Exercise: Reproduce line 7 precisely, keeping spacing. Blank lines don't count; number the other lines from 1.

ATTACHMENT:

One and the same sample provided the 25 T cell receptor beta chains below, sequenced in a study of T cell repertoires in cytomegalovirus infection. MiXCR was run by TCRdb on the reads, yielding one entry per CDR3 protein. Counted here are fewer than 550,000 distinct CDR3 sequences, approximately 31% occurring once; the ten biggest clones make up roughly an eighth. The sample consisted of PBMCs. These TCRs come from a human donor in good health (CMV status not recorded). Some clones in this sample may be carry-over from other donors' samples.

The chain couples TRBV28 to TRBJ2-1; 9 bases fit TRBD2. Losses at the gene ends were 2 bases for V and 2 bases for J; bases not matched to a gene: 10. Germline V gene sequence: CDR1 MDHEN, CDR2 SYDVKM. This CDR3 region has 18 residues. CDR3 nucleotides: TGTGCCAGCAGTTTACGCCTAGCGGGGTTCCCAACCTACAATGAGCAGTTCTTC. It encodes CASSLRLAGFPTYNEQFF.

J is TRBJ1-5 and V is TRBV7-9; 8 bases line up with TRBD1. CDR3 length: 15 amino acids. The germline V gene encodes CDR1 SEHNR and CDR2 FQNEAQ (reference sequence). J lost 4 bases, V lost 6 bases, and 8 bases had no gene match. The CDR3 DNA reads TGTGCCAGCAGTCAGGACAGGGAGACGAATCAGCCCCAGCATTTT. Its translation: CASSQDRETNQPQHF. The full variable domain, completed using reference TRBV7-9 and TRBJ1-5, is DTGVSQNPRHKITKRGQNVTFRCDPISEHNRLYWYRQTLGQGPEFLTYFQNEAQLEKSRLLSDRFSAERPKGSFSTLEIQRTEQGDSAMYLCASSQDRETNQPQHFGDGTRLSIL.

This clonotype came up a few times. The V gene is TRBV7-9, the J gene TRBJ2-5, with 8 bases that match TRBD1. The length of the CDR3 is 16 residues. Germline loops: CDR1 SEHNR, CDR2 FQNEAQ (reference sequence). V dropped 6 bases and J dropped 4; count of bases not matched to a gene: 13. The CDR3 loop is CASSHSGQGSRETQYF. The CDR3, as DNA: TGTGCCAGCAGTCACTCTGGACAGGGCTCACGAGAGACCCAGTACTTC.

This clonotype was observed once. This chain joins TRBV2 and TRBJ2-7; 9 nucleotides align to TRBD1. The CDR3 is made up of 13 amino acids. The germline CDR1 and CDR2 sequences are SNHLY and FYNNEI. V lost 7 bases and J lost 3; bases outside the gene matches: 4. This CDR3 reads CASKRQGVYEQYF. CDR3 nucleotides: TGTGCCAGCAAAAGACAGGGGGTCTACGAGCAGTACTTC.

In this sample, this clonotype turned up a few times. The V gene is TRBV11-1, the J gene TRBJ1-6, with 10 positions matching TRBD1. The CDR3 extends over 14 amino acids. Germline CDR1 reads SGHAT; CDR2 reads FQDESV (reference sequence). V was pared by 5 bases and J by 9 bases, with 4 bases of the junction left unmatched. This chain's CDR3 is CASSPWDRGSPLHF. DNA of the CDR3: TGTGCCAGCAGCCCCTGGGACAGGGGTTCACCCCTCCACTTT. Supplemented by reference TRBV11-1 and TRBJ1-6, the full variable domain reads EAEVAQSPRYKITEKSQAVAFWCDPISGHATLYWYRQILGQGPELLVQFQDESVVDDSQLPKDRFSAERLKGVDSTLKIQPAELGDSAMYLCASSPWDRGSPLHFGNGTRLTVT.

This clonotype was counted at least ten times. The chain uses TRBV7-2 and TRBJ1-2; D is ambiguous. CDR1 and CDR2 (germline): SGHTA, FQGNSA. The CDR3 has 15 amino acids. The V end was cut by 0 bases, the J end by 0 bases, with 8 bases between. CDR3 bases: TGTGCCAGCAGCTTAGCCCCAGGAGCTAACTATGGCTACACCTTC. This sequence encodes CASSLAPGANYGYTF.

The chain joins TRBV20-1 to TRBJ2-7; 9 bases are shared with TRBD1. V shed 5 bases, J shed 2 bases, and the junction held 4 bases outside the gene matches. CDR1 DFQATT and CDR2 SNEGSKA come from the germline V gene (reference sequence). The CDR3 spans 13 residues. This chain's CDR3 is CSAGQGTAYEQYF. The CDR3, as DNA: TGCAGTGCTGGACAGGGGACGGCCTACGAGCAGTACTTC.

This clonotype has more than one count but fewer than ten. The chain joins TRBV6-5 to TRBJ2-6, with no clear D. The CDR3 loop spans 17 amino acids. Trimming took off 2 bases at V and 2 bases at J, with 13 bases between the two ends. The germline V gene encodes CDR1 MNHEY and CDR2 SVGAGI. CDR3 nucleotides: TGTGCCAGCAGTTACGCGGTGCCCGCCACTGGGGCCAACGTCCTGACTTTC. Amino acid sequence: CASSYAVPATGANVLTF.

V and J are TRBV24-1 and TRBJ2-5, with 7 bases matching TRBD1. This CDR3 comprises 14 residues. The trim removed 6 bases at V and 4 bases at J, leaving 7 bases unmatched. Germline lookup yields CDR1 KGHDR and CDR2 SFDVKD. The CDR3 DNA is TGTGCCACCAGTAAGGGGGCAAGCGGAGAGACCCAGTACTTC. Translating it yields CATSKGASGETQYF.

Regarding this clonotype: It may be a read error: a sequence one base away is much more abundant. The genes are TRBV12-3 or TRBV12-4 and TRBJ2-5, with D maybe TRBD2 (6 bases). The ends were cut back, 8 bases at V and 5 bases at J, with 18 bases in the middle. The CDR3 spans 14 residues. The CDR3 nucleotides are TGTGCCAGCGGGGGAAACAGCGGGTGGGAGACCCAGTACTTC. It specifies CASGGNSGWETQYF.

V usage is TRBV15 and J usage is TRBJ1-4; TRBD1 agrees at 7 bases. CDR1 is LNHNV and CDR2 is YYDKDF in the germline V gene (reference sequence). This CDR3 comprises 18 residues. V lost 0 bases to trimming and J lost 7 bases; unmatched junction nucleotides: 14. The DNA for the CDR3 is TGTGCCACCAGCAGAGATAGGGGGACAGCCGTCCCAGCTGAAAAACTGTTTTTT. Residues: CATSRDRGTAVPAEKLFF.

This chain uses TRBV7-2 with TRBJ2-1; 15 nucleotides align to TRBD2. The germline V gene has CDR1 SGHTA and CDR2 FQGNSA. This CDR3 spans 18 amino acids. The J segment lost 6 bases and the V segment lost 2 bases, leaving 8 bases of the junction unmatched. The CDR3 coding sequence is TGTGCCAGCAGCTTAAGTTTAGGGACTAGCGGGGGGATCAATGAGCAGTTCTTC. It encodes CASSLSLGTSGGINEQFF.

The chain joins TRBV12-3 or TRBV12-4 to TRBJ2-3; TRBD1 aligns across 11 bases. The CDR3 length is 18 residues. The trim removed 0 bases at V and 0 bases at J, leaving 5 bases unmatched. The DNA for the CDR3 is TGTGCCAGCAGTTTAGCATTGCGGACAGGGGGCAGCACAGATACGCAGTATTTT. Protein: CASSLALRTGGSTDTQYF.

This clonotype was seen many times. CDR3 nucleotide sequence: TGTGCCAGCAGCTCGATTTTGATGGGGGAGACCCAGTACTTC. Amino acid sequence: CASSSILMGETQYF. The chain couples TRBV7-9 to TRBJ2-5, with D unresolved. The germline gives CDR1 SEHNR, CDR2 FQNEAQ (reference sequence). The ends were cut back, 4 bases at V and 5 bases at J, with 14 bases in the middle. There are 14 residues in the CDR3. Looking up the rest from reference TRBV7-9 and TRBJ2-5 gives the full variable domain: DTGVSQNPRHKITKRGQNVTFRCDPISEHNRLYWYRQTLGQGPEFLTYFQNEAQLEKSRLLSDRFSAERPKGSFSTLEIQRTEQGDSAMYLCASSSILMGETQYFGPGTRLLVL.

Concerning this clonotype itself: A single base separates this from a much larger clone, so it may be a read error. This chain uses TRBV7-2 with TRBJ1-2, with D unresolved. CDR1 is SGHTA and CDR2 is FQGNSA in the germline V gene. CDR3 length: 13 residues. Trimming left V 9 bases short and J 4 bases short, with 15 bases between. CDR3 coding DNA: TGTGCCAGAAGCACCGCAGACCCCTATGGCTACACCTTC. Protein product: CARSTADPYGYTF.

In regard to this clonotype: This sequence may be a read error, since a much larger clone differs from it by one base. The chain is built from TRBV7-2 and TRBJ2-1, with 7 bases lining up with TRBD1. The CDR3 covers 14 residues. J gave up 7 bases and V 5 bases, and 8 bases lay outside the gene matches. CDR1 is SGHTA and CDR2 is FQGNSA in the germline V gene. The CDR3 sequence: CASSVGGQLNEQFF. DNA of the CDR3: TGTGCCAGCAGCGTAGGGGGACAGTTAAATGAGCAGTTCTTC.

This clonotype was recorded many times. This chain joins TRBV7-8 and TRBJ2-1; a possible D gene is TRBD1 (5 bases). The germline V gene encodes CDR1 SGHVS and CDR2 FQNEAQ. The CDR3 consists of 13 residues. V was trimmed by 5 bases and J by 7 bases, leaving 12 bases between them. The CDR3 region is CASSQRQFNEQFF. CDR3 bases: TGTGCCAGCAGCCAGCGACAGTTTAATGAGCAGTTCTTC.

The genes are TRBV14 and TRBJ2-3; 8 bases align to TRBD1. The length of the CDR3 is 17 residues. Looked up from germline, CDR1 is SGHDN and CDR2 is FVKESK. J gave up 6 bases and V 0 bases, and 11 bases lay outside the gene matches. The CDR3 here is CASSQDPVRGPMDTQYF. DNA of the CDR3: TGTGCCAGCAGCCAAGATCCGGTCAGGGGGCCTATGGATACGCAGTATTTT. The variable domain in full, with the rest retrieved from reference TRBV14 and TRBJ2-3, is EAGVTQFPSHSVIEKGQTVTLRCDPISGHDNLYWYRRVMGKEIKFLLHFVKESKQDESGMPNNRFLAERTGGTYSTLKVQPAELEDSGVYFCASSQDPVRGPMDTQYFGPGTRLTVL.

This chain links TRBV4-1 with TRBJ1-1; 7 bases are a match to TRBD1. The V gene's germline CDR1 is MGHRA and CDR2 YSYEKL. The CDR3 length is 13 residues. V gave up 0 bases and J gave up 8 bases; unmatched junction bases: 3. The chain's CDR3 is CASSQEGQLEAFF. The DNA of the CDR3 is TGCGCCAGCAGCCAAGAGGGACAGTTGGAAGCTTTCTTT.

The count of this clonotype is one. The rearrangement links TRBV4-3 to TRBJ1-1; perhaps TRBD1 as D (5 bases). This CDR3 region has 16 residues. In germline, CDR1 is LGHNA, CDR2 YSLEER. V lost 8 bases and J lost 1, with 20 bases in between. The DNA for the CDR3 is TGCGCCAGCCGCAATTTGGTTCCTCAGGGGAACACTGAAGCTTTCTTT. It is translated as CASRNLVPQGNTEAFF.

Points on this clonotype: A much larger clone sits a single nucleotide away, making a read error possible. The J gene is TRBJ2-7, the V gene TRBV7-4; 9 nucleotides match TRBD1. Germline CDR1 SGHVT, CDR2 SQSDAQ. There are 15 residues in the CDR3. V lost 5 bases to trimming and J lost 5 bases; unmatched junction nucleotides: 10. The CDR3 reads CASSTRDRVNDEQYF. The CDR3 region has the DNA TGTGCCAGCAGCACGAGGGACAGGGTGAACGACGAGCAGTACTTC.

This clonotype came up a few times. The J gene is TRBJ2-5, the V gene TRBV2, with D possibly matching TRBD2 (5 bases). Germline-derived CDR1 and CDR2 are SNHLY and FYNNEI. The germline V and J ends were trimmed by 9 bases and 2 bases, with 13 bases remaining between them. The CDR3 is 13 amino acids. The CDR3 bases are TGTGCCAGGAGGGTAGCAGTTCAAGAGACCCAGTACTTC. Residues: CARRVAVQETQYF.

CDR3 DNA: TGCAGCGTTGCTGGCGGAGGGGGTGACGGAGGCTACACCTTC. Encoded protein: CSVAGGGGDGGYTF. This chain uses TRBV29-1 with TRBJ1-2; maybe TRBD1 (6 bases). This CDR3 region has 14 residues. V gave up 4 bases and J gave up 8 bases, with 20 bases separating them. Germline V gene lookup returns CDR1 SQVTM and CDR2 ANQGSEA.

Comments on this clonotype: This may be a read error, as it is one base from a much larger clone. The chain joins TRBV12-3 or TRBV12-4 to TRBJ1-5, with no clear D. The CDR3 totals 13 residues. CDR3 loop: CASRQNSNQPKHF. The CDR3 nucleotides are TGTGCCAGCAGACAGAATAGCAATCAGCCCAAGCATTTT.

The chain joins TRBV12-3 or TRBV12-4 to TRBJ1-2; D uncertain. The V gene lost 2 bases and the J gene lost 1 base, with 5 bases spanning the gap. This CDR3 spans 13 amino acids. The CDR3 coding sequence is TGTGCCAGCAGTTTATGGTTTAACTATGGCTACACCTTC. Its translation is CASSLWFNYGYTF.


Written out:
This clonotype was counted at least ten times. The chain uses TRBV7-2 and TRBJ1-2; D is ambiguous. CDR1 and CDR2 (germline): SGHTA, FQGNSA. The CDR3 has 15 amino acids. The V end was cut by 0 bases, the J end by 0 bases, with 8 bases between. CDR3 bases: TGTGCCAGCAGCTTAGCCCCAGGAGCTAACTATGGCTACACCTTC. This sequence encodes CASSLAPGANYGYTF.